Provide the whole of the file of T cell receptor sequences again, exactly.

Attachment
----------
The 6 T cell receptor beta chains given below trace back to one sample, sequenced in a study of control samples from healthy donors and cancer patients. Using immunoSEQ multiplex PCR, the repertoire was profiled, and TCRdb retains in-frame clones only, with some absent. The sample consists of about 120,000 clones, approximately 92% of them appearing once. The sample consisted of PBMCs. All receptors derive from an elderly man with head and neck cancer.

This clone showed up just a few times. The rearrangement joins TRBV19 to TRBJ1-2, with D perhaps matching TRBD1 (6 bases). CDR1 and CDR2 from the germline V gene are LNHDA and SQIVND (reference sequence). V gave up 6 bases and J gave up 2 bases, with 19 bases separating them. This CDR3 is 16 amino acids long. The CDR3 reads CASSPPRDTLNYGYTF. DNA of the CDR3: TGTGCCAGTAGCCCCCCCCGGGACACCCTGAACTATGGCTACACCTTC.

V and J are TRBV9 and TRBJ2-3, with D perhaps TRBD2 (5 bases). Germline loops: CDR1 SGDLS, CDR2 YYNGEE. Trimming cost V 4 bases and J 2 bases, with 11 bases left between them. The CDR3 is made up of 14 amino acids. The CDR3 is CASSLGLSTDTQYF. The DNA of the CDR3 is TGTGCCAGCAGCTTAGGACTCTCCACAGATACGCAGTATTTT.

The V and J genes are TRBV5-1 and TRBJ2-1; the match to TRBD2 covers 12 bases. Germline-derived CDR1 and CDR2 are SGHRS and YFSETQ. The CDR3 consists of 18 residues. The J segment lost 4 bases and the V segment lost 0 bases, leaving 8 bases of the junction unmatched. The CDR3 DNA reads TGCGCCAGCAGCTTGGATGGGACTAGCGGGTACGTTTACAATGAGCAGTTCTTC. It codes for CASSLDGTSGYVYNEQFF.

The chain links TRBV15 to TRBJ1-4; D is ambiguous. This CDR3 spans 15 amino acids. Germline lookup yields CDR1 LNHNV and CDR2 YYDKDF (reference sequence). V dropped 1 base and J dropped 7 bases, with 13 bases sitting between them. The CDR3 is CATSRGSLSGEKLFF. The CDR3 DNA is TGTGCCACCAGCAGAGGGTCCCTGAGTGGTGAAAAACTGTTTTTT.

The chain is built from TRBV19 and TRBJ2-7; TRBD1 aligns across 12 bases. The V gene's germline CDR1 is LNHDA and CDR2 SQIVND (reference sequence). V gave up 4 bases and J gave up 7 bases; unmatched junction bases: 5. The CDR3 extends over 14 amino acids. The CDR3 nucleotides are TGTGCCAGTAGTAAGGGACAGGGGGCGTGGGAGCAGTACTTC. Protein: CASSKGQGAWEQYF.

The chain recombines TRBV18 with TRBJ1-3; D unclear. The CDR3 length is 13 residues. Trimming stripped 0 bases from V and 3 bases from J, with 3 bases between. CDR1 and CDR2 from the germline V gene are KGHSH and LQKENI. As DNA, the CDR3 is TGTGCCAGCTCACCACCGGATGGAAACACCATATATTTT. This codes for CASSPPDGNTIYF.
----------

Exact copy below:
The 6 T cell receptor beta chains given below trace back to one sample, sequenced in a study of control samples from healthy donors and cancer patients. Using immunoSEQ multiplex PCR, the repertoire was profiled, and TCRdb retains in-frame clones only, with some absent. The sample consists of about 120,000 clones, approximately 92% of them appearing once. The sample consisted of PBMCs. All receptors derive from an elderly man with head and neck cancer.

This clone showed up just a few times. The rearrangement joins TRBV19 to TRBJ1-2, with D perhaps matching TRBD1 (6 bases). CDR1 and CDR2 from the germline V gene are LNHDA and SQIVND (reference sequence). V gave up 6 bases and J gave up 2 bases, with 19 bases separating them. This CDR3 is 16 amino acids long. The CDR3 reads CASSPPRDTLNYGYTF. DNA of the CDR3: TGTGCCAGTAGCCCCCCCCGGGACACCCTGAACTATGGCTACACCTTC.

V and J are TRBV9 and TRBJ2-3, with D perhaps TRBD2 (5 bases). Germline loops: CDR1 SGDLS, CDR2 YYNGEE. Trimming cost V 4 bases and J 2 bases, with 11 bases left between them. The CDR3 is made up of 14 amino acids. The CDR3 is CASSLGLSTDTQYF. The DNA of the CDR3 is TGTGCCAGCAGCTTAGGACTCTCCACAGATACGCAGTATTTT.

The V and J genes are TRBV5-1 and TRBJ2-1; the match to TRBD2 covers 12 bases. Germline-derived CDR1 and CDR2 are SGHRS and YFSETQ. The CDR3 consists of 18 residues. The J segment lost 4 bases and the V segment lost 0 bases, leaving 8 bases of the junction unmatched. The CDR3 DNA reads TGCGCCAGCAGCTTGGATGGGACTAGCGGGTACGTTTACAATGAGCAGTTCTTC. It codes for CASSLDGTSGYVYNEQFF.

The chain links TRBV15 to TRBJ1-4; D is ambiguous. This CDR3 spans 15 amino acids. Germline lookup yields CDR1 LNHNV and CDR2 YYDKDF (reference sequence). V dropped 1 base and J dropped 7 bases, with 13 bases sitting between them. The CDR3 is CATSRGSLSGEKLFF. The CDR3 DNA is TGTGCCACCAGCAGAGGGTCCCTGAGTGGTGAAAAACTGTTTTTT.

The chain is built from TRBV19 and TRBJ2-7; TRBD1 aligns across 12 bases. The V gene's germline CDR1 is LNHDA and CDR2 SQIVND (reference sequence). V gave up 4 bases and J gave up 7 bases; unmatched junction bases: 5. The CDR3 extends over 14 amino acids. The CDR3 nucleotides are TGTGCCAGTAGTAAGGGACAGGGGGCGTGGGAGCAGTACTTC. Protein: CASSKGQGAWEQYF.

The chain recombines TRBV18 with TRBJ1-3; D unclear. The CDR3 length is 13 residues. Trimming stripped 0 bases from V and 3 bases from J, with 3 bases between. CDR1 and CDR2 from the germline V gene are KGHSH and LQKENI. As DNA, the CDR3 is TGTGCCAGCTCACCACCGGATGGAAACACCATATATTTT. This codes for CASSPPDGNTIYF.